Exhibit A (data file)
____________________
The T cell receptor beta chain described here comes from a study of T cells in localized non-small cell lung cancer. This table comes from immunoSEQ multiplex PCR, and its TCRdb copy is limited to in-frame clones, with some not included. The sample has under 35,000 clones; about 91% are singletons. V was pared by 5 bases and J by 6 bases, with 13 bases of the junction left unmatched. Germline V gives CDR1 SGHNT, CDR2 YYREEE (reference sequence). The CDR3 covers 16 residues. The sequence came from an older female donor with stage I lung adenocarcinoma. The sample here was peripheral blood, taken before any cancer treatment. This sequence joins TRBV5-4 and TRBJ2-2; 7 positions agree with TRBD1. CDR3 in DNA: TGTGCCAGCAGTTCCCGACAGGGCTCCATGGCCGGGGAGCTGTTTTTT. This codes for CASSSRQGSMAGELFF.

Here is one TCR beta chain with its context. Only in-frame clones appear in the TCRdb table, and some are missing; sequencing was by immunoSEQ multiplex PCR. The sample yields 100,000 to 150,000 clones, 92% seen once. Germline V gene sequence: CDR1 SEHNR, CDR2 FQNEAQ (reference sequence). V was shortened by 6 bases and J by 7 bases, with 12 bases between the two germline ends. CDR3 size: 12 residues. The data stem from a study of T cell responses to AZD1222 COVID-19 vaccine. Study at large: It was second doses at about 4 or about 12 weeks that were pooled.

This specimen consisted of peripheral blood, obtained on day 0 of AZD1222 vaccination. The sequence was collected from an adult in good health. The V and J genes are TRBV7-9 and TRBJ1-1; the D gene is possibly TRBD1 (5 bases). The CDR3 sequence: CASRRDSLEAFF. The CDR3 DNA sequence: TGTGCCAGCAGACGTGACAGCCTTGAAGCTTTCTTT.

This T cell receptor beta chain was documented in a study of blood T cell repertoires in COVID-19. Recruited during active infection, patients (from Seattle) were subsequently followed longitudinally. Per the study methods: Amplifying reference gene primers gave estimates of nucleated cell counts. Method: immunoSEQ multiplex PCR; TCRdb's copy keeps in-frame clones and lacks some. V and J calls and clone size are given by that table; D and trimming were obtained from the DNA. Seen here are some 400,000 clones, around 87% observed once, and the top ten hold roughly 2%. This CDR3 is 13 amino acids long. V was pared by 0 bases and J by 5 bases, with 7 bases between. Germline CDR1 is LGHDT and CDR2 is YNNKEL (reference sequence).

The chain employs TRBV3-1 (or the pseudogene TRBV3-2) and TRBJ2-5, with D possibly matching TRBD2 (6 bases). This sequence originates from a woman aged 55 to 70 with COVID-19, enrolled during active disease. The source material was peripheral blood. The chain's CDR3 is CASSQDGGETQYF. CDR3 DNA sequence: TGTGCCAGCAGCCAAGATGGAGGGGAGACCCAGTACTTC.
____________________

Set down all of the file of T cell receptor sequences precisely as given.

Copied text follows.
The T cell receptor beta chain described here comes from a study of T cells in localized non-small cell lung cancer. This table comes from immunoSEQ multiplex PCR, and its TCRdb copy is limited to in-frame clones, with some not included. The sample has under 35,000 clones; about 91% are singletons. V was pared by 5 bases and J by 6 bases, with 13 bases of the junction left unmatched. Germline V gives CDR1 SGHNT, CDR2 YYREEE (reference sequence). The CDR3 covers 16 residues. The sequence came from an older female donor with stage I lung adenocarcinoma. The sample here was peripheral blood, taken before any cancer treatment. This sequence joins TRBV5-4 and TRBJ2-2; 7 positions agree with TRBD1. CDR3 in DNA: TGTGCCAGCAGTTCCCGACAGGGCTCCATGGCCGGGGAGCTGTTTTTT. This codes for CASSSRQGSMAGELFF.

Here is one TCR beta chain with its context. Only in-frame clones appear in the TCRdb table, and some are missing; sequencing was by immunoSEQ multiplex PCR. The sample yields 100,000 to 150,000 clones, 92% seen once. Germline V gene sequence: CDR1 SEHNR, CDR2 FQNEAQ (reference sequence). V was shortened by 6 bases and J by 7 bases, with 12 bases between the two germline ends. CDR3 size: 12 residues. The data stem from a study of T cell responses to AZD1222 COVID-19 vaccine. Study at large: It was second doses at about 4 or about 12 weeks that were pooled.

This specimen consisted of peripheral blood, obtained on day 0 of AZD1222 vaccination. The sequence was collected from an adult in good health. The V and J genes are TRBV7-9 and TRBJ1-1; the D gene is possibly TRBD1 (5 bases). The CDR3 sequence: CASRRDSLEAFF. The CDR3 DNA sequence: TGTGCCAGCAGACGTGACAGCCTTGAAGCTTTCTTT.

This T cell receptor beta chain was documented in a study of blood T cell repertoires in COVID-19. Recruited during active infection, patients (from Seattle) were subsequently followed longitudinally. Per the study methods: Amplifying reference gene primers gave estimates of nucleated cell counts. Method: immunoSEQ multiplex PCR; TCRdb's copy keeps in-frame clones and lacks some. V and J calls and clone size are given by that table; D and trimming were obtained from the DNA. Seen here are some 400,000 clones, around 87% observed once, and the top ten hold roughly 2%. This CDR3 is 13 amino acids long. V was pared by 0 bases and J by 5 bases, with 7 bases between. Germline CDR1 is LGHDT and CDR2 is YNNKEL (reference sequence).

The chain employs TRBV3-1 (or the pseudogene TRBV3-2) and TRBJ2-5, with D possibly matching TRBD2 (6 bases). This sequence originates from a woman aged 55 to 70 with COVID-19, enrolled during active disease. The source material was peripheral blood. The chain's CDR3 is CASSQDGGETQYF. CDR3 DNA sequence: TGTGCCAGCAGCCAAGATGGAGGGGAGACCCAGTACTTC.